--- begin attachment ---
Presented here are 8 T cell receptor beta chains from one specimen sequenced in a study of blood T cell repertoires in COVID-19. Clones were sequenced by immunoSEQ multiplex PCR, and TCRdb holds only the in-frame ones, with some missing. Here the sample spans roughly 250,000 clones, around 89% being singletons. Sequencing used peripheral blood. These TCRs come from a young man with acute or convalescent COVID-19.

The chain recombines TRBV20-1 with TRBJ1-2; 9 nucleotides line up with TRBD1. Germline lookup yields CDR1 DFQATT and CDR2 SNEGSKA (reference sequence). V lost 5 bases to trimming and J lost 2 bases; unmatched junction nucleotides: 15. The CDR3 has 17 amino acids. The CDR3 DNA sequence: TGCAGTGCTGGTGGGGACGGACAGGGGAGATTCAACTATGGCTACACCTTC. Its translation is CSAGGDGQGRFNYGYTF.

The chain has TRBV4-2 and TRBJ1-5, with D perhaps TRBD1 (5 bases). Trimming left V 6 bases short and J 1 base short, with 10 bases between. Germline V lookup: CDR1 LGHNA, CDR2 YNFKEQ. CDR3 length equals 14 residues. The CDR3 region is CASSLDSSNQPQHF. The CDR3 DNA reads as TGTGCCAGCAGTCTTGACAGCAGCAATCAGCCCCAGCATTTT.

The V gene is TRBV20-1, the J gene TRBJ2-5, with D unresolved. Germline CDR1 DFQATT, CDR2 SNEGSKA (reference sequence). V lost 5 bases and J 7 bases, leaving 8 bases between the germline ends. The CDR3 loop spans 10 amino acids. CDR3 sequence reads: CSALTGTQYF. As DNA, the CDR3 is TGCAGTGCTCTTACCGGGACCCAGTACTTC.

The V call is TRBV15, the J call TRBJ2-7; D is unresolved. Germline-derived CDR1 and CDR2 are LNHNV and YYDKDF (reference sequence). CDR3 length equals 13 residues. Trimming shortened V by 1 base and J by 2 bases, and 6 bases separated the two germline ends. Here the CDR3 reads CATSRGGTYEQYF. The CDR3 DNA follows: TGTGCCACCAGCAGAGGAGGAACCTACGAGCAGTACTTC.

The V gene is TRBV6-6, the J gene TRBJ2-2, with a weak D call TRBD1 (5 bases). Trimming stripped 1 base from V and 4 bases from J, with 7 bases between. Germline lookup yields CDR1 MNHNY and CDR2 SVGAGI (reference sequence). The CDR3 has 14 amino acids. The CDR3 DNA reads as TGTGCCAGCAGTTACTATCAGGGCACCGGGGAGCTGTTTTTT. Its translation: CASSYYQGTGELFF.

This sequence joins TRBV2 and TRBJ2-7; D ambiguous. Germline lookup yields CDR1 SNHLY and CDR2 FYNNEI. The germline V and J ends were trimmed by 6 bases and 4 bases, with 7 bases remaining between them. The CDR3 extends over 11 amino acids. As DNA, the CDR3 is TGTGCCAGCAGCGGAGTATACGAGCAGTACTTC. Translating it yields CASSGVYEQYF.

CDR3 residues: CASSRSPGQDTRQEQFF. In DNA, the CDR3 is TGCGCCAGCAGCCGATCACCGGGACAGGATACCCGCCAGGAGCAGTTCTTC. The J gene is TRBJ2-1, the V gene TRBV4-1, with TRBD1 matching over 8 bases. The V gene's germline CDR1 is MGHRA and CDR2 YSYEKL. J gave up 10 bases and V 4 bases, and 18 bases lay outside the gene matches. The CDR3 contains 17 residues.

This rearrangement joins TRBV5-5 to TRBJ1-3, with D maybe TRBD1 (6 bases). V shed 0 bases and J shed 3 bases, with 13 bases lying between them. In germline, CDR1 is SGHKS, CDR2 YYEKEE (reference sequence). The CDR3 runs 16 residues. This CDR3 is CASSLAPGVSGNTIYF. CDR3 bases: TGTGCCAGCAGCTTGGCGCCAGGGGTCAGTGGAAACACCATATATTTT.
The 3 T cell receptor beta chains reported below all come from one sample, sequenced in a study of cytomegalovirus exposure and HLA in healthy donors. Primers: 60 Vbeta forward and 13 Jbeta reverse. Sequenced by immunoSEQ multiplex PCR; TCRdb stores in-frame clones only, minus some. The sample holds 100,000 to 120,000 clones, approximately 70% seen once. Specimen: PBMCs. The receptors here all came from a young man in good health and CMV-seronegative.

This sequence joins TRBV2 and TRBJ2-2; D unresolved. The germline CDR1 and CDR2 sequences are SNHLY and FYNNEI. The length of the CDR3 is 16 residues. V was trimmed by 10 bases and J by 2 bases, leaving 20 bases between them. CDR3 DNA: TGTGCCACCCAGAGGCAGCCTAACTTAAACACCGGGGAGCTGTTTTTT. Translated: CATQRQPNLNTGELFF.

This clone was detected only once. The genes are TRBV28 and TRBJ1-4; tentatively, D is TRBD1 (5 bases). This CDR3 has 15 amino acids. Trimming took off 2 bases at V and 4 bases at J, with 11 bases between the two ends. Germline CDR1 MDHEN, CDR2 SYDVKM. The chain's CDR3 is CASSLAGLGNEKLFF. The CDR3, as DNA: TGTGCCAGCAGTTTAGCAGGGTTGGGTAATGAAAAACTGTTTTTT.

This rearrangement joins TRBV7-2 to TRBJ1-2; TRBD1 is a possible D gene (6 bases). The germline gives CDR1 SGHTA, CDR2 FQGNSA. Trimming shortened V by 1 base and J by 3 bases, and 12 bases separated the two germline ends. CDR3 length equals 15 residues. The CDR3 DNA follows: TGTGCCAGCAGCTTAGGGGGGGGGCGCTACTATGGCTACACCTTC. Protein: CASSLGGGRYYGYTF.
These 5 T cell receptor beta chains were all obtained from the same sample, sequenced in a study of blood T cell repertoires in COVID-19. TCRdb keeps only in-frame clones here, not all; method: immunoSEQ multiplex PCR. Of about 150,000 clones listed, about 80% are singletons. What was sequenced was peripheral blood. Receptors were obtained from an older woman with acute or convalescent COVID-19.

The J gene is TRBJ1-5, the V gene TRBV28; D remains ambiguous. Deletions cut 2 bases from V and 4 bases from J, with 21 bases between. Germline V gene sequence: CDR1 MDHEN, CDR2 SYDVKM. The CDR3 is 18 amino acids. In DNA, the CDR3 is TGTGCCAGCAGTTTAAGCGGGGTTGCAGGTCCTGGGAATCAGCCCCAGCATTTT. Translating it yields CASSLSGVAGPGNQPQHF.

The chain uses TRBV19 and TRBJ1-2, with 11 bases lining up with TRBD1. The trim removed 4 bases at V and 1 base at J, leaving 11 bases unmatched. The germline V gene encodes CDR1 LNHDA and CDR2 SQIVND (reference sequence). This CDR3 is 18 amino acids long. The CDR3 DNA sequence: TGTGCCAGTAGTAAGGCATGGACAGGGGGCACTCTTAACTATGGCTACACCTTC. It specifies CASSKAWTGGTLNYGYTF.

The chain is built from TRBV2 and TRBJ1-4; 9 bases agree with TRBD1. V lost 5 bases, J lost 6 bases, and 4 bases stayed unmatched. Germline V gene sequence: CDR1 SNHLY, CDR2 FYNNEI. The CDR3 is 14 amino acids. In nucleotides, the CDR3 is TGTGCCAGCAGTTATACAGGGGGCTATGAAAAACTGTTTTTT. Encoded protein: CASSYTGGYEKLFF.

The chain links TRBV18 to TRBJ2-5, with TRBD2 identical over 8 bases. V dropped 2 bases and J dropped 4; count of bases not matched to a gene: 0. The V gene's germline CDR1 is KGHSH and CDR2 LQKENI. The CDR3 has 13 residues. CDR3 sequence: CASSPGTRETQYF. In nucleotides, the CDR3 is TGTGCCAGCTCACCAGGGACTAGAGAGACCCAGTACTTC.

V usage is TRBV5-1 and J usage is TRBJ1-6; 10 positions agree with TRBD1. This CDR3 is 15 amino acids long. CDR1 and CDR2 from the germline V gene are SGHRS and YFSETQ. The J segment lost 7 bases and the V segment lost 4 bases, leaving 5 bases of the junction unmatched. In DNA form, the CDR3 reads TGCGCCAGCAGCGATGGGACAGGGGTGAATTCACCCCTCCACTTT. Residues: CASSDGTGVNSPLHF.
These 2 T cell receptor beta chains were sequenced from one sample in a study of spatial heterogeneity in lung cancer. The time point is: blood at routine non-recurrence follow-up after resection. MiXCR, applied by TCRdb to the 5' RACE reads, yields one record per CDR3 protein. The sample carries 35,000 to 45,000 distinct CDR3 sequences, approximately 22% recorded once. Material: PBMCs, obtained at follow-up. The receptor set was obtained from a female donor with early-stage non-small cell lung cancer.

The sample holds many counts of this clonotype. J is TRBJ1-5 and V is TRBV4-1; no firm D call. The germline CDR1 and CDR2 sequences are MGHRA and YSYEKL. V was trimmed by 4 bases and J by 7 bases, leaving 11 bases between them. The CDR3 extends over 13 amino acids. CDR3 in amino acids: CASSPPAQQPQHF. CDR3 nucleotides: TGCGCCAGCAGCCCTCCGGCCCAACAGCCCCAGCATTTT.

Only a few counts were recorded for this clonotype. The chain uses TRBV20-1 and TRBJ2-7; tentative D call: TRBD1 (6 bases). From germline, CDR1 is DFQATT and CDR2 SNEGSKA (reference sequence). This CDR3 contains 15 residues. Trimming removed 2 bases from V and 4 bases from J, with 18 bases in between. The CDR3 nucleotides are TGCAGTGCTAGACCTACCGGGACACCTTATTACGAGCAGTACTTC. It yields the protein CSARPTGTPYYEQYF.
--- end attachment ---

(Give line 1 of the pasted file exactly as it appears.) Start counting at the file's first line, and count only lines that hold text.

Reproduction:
Presented here are 8 T cell receptor beta chains from one specimen sequenced in a study of blood T cell repertoires in COVID-19. Clones were sequenced by immunoSEQ multiplex PCR, and TCRdb holds only the in-frame ones, with some missing. Here the sample spans roughly 250,000 clones, around 89% being singletons. Sequencing used peripheral blood. These TCRs come from a young man with acute or convalescent COVID-19.